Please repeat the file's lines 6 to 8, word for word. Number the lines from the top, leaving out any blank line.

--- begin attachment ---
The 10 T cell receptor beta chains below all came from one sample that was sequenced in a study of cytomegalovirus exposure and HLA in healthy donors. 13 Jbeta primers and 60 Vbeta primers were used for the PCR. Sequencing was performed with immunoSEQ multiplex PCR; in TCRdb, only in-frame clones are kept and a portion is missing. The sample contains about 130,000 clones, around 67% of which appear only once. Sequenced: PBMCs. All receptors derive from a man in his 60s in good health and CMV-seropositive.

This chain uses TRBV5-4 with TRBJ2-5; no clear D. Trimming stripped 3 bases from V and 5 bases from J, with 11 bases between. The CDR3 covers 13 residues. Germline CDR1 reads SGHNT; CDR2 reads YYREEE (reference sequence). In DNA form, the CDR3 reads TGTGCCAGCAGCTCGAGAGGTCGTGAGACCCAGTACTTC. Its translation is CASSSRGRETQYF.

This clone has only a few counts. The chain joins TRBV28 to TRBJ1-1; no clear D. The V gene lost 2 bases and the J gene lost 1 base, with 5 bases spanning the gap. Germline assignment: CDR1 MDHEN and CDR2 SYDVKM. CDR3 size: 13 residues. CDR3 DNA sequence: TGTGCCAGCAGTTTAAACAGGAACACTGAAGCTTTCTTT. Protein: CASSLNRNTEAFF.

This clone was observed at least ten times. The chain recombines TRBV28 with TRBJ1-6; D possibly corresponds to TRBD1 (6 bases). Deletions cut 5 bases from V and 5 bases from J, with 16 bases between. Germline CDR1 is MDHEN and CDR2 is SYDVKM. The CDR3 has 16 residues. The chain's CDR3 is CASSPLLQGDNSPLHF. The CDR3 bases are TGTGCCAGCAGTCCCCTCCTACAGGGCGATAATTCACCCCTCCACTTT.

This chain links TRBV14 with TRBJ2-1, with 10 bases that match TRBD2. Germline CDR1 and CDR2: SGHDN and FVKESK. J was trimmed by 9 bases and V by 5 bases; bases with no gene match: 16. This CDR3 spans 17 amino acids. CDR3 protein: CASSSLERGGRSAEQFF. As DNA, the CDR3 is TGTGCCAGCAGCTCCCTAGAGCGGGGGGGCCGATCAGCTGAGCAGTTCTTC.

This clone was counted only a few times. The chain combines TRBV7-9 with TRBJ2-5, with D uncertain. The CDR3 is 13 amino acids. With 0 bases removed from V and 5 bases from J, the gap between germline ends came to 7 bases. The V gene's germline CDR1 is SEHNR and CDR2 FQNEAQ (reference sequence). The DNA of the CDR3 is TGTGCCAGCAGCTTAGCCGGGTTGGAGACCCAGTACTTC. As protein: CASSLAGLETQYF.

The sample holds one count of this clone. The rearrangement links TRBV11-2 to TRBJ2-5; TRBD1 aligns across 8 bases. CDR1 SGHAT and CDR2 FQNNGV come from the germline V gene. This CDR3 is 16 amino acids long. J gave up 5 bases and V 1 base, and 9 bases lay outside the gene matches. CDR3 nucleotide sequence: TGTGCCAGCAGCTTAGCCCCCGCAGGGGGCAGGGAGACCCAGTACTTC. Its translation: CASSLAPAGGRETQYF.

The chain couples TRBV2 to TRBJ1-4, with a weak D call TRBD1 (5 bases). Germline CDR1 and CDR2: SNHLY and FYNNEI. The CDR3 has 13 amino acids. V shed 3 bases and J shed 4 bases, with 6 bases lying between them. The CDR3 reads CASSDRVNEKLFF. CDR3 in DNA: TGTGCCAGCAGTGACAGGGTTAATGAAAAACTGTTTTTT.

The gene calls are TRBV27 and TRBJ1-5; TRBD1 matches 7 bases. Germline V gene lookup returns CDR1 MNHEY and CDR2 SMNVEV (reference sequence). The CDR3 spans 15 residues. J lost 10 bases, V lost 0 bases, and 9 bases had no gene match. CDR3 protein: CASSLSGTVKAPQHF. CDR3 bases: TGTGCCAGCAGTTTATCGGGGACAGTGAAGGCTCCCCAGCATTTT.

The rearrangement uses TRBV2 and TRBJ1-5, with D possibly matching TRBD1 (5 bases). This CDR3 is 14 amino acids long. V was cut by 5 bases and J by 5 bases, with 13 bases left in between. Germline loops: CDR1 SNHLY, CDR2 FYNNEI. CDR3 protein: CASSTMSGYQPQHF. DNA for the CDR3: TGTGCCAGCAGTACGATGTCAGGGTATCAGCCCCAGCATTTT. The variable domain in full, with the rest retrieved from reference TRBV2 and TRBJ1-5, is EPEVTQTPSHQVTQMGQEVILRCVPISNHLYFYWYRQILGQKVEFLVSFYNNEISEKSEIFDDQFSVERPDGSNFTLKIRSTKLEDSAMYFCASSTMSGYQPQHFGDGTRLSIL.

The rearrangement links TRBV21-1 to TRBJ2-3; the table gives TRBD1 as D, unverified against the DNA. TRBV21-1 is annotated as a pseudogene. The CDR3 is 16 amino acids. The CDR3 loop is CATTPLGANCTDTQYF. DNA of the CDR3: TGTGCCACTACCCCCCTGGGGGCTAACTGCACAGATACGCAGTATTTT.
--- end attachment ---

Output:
This clone was counted only a few times. The chain combines TRBV7-9 with TRBJ2-5, with D uncertain. The CDR3 is 13 amino acids. With 0 bases removed from V and 5 bases from J, the gap between germline ends came to 7 bases. The V gene's germline CDR1 is SEHNR and CDR2 FQNEAQ (reference sequence). The DNA of the CDR3 is TGTGCCAGCAGCTTAGCCGGGTTGGAGACCCAGTACTTC. As protein: CASSLAGLETQYF.

The sample holds one count of this clone. The rearrangement links TRBV11-2 to TRBJ2-5; TRBD1 aligns across 8 bases. CDR1 SGHAT and CDR2 FQNNGV come from the germline V gene. This CDR3 is 16 amino acids long. J gave up 5 bases and V 1 base, and 9 bases lay outside the gene matches. CDR3 nucleotide sequence: TGTGCCAGCAGCTTAGCCCCCGCAGGGGGCAGGGAGACCCAGTACTTC. Its translation: CASSLAPAGGRETQYF.

The chain couples TRBV2 to TRBJ1-4, with a weak D call TRBD1 (5 bases). Germline CDR1 and CDR2: SNHLY and FYNNEI. The CDR3 has 13 amino acids. V shed 3 bases and J shed 4 bases, with 6 bases lying between them. The CDR3 reads CASSDRVNEKLFF. CDR3 in DNA: TGTGCCAGCAGTGACAGGGTTAATGAAAAACTGTTTTTT.